In Territory v. Fewel, 5 N. M. 34, 17 Pac. 569, the defendant was convicted of murder in the third' degree (under the statute as it then stood, which punished killing without design to effect death, in the heat of passion, but in a cruel and unusual manner), The court examined the evidence and found, that the defendant was convicted of the very degree,. *583to sustain which there was not a particle of evidence. The court said:
“The Attorney General contends that even if this instruction be held erroneous it was an error committed in defendant’s favor, and he cannot complain. This may or may not be true. If it could be said from a consideration of the whole case, and in any view of it, that the defendant would have been convicted of a higher degree if this instruction had not been given, then the position might be sound. But if, from a fair and impartial examination of the evidence, the jury might have returned a verdict of not guilty, had their attention been confined by the instructions to an intentional killing constituting crime, or an intentional killing justified by law, then the defendant was prejudiced by the failure of the court to confine the attention of the jury to this issue. From'«a careful consideration of this evidence, in view of the rule that the jury is the sole judge of its weight, and the credibility of the witnesses from whom it is elicited, it can not be said that the jury was bound to find defendant guilty of an intentional killing without lawful excuse. This being true, an instruction which leads them away from the real issue is erroneous.”
In Territory v. Hendricks, 13 N. M. 300, 84 Pac. 523, the defendant was charged with murder in the first degree, and the evidence showed that, if guilty at all, he was either guilty of murder in the first degree or murder in the second degree. The trial court nevertheless instructed the jury on murder in the third degree, and the defendant was convicted in that degree. The court held that there was no element of third degree murder in the case, and that the giving of the instruction on third degree murder was reversible error, and said:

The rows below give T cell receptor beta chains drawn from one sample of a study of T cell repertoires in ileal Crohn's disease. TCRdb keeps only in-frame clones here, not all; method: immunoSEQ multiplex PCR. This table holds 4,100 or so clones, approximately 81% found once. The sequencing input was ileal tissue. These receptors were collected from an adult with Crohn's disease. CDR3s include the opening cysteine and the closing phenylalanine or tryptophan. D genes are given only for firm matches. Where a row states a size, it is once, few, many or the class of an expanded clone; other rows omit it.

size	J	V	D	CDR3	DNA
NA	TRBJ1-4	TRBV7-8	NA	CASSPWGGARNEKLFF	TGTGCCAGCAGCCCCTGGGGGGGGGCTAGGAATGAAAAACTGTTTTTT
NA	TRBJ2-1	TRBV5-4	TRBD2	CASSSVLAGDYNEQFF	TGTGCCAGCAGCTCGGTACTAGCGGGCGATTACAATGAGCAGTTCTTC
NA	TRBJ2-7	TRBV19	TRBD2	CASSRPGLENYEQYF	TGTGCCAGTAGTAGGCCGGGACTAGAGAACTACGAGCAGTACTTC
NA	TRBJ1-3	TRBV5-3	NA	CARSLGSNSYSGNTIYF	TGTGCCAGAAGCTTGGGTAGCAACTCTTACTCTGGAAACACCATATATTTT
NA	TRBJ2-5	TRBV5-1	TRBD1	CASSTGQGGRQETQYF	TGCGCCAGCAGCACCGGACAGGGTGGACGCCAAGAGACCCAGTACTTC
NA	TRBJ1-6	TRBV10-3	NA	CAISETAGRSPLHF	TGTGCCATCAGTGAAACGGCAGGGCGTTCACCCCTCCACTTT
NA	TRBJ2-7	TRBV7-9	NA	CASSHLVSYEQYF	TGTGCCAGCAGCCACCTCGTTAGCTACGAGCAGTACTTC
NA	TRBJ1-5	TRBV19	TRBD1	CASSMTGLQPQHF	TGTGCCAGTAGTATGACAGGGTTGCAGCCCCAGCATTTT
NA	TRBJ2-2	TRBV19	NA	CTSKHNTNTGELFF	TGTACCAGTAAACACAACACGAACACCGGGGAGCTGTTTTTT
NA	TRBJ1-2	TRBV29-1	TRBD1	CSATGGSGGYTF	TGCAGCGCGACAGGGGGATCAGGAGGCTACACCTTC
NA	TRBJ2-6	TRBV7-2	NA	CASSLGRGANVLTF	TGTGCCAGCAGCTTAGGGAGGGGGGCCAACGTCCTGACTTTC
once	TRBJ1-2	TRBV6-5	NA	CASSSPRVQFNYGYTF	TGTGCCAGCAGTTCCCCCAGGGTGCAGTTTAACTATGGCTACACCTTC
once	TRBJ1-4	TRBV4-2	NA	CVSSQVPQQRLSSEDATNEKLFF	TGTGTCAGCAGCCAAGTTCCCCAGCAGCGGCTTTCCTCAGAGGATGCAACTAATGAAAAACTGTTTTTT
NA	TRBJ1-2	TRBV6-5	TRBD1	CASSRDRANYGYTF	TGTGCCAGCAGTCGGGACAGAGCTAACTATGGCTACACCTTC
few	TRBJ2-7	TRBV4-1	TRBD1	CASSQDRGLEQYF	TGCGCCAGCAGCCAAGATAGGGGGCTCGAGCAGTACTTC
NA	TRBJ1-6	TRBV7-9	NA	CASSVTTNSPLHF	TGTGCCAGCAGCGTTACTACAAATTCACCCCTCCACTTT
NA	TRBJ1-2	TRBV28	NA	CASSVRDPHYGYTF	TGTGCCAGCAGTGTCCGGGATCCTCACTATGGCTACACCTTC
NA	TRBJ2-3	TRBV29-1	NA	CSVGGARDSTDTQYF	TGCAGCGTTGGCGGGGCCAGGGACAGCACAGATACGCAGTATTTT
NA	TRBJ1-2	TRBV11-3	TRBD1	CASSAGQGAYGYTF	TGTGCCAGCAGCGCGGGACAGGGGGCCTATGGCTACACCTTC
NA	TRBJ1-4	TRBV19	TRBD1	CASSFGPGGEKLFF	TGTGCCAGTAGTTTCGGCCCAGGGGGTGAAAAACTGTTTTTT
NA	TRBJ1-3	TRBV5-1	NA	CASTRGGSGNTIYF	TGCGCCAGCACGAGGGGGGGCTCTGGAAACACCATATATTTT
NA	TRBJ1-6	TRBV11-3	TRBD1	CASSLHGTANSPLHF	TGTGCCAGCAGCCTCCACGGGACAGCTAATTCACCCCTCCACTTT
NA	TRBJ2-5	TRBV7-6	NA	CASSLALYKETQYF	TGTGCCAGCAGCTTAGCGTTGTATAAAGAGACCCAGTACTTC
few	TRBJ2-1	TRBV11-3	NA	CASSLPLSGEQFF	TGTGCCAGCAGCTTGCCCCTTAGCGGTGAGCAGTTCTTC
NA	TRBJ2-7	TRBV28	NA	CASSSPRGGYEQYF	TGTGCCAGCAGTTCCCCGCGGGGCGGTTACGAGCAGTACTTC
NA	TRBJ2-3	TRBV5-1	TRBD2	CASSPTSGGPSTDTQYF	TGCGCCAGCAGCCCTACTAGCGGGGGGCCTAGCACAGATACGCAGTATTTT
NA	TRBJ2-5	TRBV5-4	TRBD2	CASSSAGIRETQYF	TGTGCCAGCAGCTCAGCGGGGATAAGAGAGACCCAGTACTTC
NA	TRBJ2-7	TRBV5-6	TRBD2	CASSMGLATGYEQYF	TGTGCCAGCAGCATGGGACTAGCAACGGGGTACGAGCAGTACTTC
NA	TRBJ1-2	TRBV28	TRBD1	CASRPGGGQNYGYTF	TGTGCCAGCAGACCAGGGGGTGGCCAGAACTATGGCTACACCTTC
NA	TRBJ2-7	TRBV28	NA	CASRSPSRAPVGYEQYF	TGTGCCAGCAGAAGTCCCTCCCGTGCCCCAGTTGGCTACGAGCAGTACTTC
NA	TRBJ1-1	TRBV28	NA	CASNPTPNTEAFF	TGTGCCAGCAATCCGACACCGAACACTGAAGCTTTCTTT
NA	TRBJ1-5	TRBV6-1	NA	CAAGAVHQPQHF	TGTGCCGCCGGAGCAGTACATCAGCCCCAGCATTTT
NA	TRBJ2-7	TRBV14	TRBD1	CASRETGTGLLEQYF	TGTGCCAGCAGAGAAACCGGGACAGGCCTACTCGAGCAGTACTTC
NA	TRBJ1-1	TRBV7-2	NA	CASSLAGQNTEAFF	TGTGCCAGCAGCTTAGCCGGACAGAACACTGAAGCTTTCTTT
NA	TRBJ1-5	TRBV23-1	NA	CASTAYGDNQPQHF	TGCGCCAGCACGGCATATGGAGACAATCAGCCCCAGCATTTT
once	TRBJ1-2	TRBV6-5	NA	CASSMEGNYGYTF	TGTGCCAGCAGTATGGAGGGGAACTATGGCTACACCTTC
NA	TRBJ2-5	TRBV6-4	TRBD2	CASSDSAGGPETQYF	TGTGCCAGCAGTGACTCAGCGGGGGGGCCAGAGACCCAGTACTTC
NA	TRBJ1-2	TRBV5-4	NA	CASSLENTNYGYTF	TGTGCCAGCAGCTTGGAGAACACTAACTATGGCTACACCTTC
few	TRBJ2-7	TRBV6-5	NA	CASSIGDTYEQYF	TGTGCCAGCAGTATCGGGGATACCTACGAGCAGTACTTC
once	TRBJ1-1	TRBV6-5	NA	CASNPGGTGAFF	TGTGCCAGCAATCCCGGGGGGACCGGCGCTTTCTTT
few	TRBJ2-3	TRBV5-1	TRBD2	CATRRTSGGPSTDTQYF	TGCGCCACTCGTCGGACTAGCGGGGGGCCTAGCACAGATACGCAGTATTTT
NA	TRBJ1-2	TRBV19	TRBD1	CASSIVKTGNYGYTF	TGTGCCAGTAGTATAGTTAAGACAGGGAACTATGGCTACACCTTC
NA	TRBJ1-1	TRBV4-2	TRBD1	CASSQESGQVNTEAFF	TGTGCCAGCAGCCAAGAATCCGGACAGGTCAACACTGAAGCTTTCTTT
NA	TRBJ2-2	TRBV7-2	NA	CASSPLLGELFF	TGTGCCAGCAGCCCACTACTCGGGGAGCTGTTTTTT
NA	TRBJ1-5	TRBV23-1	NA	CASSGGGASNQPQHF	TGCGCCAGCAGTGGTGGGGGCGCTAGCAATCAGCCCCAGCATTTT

“From what we have said above, if there is no evidence to show murder in the third degree, it follows, that it is error to charge in that degree, and to sentence on a verdict of guilty returned by a jury in that degree, * * * because of the well-settled rule, that no judgment will be sustained on appeal, unless there is evidence to support it. It is needless to quote authorities in support of this proposition.
“In the case at bar the evidence all goes to show that the killing was either murder in a higher degree than the third, or that it was justifiable homicide, and as there was no evi-*584clenee to sustain the verdict returned by the jury of guilty in the third degree, the case is reversed. * *